Unique conditions will add power to Sandy - Tucson News Now

Unique conditions will add power to Sandy

A satellite image shows Hurricane Sandy on Oct. 24 in the Caribbean. (Source: MGN/NOAA) A satellite image shows Hurricane Sandy on Oct. 24 in the Caribbean. (Source: MGN/NOAA)

(RNN) – Different models have predicted a wide-ranging landfall for Hurricane Sandy, however, there is no uncertainty about the amount of damage it will cause.

The storm has already killed 43 people in the Caribbean and is expected to gain strength as it moves toward the United States.

The National Hurricane Center of the National Weather Service is predicting a landfall around the New Jersey area Tuesday morning. The eye of the storm would go as far inland as central Pennsylvania, but the effects would reach far into Ohio and toward upstate New York.

Winter storms moving from the west that will greet Sandy about the time it hits land make it appear this could become a historic weather event.

"We are looking at one of the worst storms on record that we've seen in this region," said Carl Parker, hurricane specialist for The Weather Channel.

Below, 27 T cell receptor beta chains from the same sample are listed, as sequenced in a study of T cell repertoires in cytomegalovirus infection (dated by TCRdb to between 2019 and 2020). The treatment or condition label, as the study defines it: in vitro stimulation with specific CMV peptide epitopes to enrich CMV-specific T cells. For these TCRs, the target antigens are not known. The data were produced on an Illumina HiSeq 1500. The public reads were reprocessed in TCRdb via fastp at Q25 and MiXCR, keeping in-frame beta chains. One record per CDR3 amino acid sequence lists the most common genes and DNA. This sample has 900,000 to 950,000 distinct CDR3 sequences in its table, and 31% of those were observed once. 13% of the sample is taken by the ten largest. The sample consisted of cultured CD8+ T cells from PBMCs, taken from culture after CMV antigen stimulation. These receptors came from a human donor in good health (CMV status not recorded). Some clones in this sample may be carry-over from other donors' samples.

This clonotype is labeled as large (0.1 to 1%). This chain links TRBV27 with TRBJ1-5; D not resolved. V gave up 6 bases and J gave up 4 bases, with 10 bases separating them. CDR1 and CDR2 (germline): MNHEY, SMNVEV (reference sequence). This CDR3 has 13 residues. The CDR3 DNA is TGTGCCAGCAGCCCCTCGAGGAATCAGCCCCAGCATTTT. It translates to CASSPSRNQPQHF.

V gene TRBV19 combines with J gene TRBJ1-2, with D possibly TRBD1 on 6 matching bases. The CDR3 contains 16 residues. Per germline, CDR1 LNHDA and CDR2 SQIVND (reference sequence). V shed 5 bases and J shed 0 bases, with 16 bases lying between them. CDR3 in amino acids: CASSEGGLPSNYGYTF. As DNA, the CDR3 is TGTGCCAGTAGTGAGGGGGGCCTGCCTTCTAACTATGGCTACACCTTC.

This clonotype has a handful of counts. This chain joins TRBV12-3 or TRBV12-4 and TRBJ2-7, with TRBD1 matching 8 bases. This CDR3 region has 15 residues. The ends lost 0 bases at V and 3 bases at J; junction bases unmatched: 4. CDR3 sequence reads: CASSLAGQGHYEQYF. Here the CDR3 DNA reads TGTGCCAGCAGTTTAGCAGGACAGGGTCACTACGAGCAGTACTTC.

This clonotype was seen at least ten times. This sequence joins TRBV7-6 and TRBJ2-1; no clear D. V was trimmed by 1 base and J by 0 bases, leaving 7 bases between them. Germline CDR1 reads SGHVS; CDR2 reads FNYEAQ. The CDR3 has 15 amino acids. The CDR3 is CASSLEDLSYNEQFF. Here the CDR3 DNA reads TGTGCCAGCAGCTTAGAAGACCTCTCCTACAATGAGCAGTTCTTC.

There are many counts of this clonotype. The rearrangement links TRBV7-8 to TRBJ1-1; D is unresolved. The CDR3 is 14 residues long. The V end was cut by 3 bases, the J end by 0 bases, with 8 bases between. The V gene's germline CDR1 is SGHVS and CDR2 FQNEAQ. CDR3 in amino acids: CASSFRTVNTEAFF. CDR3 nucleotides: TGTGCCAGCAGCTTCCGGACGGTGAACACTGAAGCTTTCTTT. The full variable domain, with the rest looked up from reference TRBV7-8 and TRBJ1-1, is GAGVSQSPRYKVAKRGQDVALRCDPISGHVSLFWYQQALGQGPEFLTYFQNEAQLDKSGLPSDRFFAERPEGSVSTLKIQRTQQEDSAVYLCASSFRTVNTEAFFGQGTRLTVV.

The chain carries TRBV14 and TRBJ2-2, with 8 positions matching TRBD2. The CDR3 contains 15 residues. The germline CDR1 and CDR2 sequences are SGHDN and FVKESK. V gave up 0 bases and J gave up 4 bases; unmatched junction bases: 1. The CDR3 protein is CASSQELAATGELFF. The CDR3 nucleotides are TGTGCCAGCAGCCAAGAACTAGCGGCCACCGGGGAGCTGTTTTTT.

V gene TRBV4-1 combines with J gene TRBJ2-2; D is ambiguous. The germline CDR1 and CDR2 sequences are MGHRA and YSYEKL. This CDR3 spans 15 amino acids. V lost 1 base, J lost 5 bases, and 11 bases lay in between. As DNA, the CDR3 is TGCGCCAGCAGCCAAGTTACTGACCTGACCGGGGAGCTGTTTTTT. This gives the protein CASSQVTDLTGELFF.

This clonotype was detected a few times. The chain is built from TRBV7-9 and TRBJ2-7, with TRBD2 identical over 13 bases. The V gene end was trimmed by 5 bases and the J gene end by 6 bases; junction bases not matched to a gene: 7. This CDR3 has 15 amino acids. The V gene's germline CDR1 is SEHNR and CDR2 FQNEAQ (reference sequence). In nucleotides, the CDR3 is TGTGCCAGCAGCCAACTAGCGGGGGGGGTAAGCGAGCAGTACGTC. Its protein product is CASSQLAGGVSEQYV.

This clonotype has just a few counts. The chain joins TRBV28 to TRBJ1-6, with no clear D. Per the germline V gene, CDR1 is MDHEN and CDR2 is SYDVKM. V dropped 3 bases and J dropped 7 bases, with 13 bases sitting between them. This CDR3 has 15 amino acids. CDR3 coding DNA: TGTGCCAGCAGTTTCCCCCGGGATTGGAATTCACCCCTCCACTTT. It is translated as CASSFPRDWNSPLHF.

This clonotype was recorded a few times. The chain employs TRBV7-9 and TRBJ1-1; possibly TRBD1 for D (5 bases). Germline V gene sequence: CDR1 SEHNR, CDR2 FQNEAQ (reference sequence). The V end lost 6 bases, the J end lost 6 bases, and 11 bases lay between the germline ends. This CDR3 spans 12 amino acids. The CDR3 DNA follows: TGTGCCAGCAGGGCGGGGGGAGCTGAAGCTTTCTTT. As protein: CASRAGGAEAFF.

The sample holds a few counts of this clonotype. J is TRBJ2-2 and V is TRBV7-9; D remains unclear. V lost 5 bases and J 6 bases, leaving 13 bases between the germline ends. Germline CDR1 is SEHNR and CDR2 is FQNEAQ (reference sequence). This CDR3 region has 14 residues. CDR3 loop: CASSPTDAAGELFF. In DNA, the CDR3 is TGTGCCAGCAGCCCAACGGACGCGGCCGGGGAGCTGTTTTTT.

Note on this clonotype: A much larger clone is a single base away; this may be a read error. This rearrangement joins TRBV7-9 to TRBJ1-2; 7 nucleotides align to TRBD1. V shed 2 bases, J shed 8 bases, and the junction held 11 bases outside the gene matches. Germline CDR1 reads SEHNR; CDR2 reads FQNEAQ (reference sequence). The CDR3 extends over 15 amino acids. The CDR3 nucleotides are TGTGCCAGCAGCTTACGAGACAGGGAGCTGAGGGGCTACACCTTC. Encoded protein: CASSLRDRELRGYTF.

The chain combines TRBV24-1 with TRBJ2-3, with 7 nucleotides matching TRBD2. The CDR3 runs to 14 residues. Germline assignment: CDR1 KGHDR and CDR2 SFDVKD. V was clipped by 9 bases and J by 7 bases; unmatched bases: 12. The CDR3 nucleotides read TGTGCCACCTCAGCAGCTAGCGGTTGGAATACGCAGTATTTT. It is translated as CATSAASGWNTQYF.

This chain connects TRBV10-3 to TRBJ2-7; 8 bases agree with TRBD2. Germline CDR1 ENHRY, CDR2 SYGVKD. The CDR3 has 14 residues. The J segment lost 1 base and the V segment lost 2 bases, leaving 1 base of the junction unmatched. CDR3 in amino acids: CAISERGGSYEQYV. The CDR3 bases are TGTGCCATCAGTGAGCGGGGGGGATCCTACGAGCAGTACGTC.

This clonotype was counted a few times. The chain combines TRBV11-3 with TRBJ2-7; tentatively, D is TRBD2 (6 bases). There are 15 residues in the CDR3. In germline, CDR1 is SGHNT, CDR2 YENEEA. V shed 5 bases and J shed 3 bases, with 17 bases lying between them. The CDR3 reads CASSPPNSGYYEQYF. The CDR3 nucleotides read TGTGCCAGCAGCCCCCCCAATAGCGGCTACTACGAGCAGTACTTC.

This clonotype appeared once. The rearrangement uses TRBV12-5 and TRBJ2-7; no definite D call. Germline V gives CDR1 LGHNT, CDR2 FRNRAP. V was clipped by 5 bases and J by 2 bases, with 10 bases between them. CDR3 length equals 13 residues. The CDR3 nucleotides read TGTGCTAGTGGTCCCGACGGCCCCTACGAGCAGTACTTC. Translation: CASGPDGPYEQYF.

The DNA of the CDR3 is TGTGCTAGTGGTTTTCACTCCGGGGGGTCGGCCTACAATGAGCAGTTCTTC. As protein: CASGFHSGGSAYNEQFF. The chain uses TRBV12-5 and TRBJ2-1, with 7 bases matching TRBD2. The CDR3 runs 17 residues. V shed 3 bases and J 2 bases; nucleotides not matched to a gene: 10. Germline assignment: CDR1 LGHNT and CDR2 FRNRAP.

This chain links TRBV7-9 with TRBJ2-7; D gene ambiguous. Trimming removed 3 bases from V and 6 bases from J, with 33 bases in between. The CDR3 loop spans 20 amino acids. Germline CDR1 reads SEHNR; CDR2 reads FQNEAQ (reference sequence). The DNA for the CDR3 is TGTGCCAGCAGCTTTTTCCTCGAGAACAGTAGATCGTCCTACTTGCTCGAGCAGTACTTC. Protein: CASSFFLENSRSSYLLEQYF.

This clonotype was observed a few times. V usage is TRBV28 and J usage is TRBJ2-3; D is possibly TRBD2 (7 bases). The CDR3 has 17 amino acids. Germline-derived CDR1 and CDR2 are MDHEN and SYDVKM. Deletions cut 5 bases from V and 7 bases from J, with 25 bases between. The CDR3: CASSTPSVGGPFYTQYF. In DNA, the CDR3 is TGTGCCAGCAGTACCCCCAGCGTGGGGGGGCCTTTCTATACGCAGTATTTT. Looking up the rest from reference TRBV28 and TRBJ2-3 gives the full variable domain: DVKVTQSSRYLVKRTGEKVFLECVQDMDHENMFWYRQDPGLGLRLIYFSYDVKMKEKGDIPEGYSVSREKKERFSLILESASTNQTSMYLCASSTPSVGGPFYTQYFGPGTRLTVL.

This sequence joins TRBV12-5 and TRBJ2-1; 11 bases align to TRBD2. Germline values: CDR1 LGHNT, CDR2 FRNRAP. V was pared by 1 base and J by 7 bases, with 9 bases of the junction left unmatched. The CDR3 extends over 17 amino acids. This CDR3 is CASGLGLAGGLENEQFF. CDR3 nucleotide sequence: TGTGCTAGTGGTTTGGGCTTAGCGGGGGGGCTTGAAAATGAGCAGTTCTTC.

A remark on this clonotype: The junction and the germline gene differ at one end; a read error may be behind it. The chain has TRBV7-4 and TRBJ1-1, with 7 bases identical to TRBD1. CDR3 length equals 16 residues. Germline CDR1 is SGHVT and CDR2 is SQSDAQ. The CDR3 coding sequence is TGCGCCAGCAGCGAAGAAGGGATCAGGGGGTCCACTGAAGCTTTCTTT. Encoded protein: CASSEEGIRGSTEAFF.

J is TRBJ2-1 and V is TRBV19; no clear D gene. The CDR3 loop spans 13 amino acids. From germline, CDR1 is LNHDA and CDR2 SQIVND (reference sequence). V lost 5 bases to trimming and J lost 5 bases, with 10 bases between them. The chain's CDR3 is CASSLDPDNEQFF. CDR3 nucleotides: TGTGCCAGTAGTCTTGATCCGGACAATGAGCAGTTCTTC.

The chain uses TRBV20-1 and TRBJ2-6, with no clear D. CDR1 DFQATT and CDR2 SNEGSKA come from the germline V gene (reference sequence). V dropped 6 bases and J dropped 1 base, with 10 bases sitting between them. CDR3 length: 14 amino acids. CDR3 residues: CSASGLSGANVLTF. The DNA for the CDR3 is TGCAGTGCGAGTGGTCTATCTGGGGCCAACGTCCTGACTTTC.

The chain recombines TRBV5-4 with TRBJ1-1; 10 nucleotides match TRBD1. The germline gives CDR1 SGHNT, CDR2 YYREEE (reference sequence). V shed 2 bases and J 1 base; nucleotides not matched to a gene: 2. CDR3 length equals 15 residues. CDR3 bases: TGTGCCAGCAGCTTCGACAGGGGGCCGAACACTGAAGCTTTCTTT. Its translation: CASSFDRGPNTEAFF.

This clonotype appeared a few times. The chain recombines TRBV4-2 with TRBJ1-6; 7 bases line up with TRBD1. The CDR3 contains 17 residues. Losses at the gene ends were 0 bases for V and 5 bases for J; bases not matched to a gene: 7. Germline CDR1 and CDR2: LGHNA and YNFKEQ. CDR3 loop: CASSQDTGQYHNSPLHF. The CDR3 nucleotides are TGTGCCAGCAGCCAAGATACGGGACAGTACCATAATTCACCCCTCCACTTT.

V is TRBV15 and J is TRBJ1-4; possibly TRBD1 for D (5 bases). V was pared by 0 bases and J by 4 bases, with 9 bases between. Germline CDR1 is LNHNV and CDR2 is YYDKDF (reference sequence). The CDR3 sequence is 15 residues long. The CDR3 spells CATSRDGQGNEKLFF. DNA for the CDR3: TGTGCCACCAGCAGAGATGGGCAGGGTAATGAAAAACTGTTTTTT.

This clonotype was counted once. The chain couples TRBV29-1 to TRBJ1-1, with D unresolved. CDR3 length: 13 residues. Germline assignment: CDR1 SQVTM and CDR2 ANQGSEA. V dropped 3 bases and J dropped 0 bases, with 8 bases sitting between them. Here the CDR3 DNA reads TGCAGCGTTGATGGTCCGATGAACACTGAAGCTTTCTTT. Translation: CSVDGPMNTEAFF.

But simulations in the European model show the hurricane moving north in the Atlantic Ocean closer to the coastline, with the eye hitting land anywhere from upper North Carolina to Maryland.

Sandy has been compared to a nor'easter, a large storm with hurricane-like effects that usually moves northward.

Another unusual aspect of the storm is the strength it is expected to carry into the Atlantic. The calculations of experts vary, but low-pressure readings in many areas could reach record levels.

The heat from rising air and rain could feed unstable areas of low pressure at the eye of the storm, adding to its strength.

"We don't have many modern precedents for what the models are suggesting," National Oceanic and Atmospheric Administration forecaster Jim Cisco said.

A full moon is predicted for Monday and will still be 99 percent visible as late as Wednesday, meaning Sandy will hit during high tide. That would increase the amount of flooding in coastal and low-lying areas.

Fallen trees are also a greater likelihood since they have not shed their leaves and will hold more weight from precipitation. That means power outages from downed lines, damaged houses and blocked roads are all strong possibilities.

Copyright 2012 Raycom News Network. All rights reserved.

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